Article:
MORE than 700 suspected illegal immigrants have been arrested in Hampshire over the past three years.
The figure emerged in a Freedom of Information Act request that showed 27,800 people suspected of illegally entering the country have been appreneded since 2013.
Figures obtained by the BBC showed arrests of those illegally entering the UK have steadily increased, rising from 7,700 in 2013 to 9,600 in 2015 as the European refugee crisis deepens.
The total number of 27,800, which includes the first quarter of this year, comes from responses to a request under the Freedom of Information Act by 39 police forces in England, Wales and Northern Ireland.
It does not include those detained at ports or airports, or those arrested after outstaying what their visa allowed, the BBC said.
Many of those held were picked up at places such as truck stops and motorway service stations after entering the UK hidden in lorries.
Hampshire Police said that 731 suspected illegal immigrants had been arrested during the three-year period, with the 12-month figure showing a rise each year.
In June 2013 - May 2014 it was 149, in June 2014 - May 2015 it was 212 and in June 2015 - May 2016 it was 370.
Labour MP Keith Vaz, chairman of the Home Affairs Select Committee, said the figures were at odds with the Government’s claim that it had “water-tight security at our borders”, and instead showed they are not secure.
He told the BBC: “If 27,000 people have been arrested for entering the country illegally by our police forces, then it shows that this problem is even worse than we had anticipated and we expect urgent action to be taken.”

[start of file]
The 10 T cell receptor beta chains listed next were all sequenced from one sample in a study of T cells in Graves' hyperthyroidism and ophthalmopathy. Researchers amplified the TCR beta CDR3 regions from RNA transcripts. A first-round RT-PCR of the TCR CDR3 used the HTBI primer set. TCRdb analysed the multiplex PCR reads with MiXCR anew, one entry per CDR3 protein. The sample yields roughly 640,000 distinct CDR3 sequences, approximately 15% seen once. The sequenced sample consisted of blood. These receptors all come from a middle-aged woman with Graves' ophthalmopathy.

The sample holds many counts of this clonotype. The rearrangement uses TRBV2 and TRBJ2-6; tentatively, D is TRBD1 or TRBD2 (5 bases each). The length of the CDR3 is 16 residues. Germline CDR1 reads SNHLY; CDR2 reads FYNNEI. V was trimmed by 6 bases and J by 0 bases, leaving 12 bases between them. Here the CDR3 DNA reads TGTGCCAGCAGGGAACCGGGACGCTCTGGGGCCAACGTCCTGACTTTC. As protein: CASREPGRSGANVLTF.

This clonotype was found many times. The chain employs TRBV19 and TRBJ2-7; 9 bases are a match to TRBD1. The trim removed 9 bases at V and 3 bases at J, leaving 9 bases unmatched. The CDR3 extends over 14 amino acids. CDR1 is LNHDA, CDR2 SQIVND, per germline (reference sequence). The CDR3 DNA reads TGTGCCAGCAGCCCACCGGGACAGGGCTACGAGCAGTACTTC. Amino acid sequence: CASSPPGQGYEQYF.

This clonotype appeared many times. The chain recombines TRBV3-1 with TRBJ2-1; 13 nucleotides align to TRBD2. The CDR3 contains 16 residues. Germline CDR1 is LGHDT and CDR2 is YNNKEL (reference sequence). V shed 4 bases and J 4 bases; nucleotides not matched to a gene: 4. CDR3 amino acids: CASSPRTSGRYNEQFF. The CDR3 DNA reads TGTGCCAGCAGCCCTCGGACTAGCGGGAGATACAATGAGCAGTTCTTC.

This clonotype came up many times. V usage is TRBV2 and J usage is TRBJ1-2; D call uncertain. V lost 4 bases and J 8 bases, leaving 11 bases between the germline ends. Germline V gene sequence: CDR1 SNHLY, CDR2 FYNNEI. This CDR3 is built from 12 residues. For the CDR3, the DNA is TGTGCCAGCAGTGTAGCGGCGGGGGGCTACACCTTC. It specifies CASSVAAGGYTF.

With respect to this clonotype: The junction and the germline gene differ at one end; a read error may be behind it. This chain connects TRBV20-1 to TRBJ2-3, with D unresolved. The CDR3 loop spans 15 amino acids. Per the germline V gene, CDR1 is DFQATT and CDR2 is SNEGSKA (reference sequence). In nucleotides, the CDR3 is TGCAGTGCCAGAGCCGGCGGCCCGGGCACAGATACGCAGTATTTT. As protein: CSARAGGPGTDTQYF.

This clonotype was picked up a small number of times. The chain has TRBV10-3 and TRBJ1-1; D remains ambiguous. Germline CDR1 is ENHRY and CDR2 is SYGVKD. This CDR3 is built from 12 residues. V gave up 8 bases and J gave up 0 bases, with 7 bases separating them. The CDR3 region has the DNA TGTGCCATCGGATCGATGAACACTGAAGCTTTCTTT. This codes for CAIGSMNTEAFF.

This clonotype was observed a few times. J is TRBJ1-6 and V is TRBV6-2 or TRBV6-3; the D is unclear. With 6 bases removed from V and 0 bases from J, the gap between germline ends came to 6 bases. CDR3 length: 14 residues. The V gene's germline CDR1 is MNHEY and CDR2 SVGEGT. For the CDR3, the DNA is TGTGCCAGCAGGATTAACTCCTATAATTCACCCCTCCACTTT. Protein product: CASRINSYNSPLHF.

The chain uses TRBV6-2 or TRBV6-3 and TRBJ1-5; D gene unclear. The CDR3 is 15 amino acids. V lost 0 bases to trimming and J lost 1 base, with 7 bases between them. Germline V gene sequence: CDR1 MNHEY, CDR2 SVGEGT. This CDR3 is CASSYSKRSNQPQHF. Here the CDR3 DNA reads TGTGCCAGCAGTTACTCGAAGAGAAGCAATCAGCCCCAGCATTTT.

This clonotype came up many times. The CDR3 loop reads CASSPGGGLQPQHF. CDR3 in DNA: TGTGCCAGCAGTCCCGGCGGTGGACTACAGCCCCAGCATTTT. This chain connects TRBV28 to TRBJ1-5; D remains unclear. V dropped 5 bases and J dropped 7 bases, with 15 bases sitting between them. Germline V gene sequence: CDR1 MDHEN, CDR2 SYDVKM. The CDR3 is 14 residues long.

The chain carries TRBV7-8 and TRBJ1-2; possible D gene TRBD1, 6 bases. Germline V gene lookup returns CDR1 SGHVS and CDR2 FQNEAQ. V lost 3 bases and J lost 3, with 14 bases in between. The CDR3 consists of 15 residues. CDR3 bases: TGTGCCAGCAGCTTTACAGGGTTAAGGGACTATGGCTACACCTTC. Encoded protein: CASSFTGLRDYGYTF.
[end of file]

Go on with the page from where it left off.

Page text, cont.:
The Home Office said it would take action to remove someone who is found to have no right to remain in the UK.
A spokesman said: “As part of the ongoing action we are taking to secure our borders, we have invested tens of millions of pounds to bolster security at ports in northern France.
“We are also committed to finding long-term solutions to the problem of illegal migration, which is why we created the Organised Immigration Crime Taskforce last year to work with law enforcement and international partners to target the organised crime gangs behind people smuggling.”
A Downing Street spokesman said: “Obviously border security remains a major priority for the Government. Our borders are strong and we will continue to work to make sure they are strong.
“We are working across Europe to make sure that the gangs that facilitate the movement of these people across Europe and into the UK are tackled.”
He added: “I think the arrangements we have in place are proving to be effective, but we are not complacent about border security or border control and that is why we are constantly reviewing the procedures we have in place and seeking to improve them where they need improving, and that work will continue in the future.”